Gates on Restricted Byways
Where it has been proven by a local highway authority that a problem of unauthorised motor vehicle usage exists on a restricted byway, the Society should press for the authority and police to run an enforcement exercise for a minimum period of 12 months, but ideally a period of 24 months, this trial period should include the provision of a Kent Carriage Gap.
If the problem persists after the trial period the Society may accede to the making of a traffic regulation order to enable the erection of an unlocked gate provided it is 10 feet/3 metres wide between the gate posts. In exceptional cases the Society may accept a narrower gate, but this should not be less than 5ft 4ins wide, which will allow passage by the majority of horse-drawn vehicles.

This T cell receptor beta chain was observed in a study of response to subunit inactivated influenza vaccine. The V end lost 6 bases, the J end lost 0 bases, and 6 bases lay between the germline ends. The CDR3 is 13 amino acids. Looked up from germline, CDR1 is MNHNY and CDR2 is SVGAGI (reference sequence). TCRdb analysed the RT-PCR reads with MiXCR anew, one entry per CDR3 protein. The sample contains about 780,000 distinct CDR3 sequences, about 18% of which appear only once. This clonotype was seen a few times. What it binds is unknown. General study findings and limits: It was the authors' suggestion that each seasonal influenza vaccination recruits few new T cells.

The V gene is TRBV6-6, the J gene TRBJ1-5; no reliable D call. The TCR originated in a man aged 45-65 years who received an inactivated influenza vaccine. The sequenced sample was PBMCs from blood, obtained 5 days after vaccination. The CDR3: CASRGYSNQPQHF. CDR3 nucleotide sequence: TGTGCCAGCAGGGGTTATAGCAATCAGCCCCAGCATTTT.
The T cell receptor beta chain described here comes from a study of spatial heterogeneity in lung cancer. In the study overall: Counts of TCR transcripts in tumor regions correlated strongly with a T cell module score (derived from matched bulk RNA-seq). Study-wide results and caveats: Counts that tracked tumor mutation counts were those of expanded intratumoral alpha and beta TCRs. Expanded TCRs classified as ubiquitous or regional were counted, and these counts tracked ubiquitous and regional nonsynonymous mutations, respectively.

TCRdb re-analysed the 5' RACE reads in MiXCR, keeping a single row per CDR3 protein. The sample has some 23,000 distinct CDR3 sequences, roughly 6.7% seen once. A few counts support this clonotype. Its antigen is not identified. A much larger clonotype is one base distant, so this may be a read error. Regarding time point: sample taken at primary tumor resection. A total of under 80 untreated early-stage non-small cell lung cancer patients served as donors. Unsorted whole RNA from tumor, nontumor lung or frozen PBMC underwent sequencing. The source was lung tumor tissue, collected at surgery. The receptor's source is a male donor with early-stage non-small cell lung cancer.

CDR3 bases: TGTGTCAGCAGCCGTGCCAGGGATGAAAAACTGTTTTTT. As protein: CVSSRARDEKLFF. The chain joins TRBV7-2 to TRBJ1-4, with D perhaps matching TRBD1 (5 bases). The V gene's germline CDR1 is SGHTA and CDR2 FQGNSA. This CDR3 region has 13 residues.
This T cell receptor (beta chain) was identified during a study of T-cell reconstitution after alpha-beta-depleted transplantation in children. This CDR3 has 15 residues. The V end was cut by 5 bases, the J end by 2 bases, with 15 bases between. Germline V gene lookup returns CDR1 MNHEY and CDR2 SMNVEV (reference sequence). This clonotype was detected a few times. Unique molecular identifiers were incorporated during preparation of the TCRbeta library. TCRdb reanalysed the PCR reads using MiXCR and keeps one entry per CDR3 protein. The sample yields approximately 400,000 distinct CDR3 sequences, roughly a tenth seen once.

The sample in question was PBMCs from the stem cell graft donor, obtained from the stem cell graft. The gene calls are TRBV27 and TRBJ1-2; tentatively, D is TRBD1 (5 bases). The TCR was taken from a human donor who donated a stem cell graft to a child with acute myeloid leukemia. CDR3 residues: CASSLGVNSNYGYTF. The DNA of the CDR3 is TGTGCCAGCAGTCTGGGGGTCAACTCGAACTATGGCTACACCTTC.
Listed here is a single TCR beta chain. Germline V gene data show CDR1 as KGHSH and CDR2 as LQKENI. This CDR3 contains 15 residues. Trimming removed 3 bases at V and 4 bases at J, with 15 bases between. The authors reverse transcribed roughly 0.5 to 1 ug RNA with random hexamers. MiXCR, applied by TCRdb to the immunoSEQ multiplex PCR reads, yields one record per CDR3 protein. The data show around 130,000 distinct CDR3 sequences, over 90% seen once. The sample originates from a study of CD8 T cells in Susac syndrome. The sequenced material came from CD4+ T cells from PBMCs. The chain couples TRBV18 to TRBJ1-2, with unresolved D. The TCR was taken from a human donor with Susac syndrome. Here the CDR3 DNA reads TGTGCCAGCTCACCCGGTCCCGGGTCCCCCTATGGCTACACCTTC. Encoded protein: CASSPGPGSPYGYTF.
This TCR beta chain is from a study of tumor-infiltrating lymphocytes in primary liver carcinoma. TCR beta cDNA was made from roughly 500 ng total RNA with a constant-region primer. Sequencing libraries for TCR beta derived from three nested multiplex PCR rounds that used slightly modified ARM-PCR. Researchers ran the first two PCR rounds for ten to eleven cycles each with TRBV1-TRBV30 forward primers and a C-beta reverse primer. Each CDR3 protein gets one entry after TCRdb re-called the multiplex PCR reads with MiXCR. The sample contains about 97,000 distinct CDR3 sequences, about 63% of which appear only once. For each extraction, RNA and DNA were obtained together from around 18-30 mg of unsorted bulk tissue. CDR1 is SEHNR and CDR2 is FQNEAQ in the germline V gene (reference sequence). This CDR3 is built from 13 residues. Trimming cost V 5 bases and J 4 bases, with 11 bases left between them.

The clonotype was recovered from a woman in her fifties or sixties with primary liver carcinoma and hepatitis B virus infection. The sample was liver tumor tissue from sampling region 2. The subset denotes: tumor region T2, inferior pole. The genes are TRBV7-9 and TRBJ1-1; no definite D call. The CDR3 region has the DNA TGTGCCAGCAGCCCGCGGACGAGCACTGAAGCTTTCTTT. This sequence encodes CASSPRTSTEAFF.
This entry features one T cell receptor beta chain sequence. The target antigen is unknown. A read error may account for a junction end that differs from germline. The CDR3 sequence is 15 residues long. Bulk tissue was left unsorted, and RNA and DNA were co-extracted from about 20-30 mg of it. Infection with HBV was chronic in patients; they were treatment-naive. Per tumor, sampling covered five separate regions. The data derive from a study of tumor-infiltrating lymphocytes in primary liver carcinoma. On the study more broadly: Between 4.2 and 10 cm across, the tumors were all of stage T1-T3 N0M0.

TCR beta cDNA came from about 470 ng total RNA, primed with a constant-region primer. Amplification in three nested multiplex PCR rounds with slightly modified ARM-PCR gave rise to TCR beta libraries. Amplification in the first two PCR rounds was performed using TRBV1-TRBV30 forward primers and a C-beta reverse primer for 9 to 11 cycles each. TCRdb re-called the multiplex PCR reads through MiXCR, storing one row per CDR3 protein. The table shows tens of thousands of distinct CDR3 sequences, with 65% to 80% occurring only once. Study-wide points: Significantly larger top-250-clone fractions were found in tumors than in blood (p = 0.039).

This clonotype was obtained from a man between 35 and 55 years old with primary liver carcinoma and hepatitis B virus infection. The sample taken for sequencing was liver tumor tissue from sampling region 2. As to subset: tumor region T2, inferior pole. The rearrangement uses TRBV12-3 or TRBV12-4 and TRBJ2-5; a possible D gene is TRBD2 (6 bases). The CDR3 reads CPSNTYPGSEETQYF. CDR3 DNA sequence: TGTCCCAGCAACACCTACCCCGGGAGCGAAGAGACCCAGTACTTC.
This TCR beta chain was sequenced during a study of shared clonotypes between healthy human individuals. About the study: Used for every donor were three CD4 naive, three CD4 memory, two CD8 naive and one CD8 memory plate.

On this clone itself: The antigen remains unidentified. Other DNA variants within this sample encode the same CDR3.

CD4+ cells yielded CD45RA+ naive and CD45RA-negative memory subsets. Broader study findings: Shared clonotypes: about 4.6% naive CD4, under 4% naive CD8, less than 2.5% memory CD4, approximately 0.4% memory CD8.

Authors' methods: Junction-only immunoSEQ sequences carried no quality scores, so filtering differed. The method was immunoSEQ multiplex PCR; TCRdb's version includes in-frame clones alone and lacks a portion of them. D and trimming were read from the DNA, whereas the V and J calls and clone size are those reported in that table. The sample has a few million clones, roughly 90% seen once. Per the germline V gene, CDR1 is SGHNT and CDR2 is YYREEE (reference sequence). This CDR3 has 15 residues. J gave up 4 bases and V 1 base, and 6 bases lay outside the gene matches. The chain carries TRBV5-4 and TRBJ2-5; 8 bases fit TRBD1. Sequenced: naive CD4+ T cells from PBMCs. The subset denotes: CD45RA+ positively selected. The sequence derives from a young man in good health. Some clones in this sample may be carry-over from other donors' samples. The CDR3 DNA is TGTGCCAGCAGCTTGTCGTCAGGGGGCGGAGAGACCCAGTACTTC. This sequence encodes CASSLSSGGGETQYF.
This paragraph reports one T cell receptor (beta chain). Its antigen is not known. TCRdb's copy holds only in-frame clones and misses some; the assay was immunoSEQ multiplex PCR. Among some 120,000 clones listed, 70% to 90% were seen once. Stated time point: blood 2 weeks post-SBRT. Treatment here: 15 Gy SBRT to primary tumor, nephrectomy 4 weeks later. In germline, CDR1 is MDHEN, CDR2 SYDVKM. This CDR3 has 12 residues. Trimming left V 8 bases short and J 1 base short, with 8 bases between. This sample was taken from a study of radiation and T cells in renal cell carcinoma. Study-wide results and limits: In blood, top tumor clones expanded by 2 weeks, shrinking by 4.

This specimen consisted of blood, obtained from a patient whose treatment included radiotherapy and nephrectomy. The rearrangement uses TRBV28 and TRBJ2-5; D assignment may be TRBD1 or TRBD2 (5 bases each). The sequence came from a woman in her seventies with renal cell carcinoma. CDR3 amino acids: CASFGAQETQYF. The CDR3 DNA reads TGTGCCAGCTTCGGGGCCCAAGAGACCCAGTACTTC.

The Society will insist on the provision of 20ft of straight path either side of the gate to facilitate:
(a) safe stopping to open the gate
(b) a straight approach to the gate
(c) sufficient length to open the gate without interference with traffic flow.
The Society will only accede to a padlocked gate being erected if, after the trial period, it has been clearly demonstrated that this is the only way to achieve the aims of the legislation while preserving access for local carriage drivers, and that access by horse riders will be through an unlocked gate or a gap 5ft/1.5m wide.
The Society will only accede to the erection of a gate if it opens both ways to assist the safe passage of carriages through it.
The Society will only accede to the making of a traffic regulation order if:
• there is provision for it to be reviewed after four years
• an on-line register, by parishes, is maintained of road traffic regulation orders affecting public rights of way.
BHS Self Closing Gates Report 2011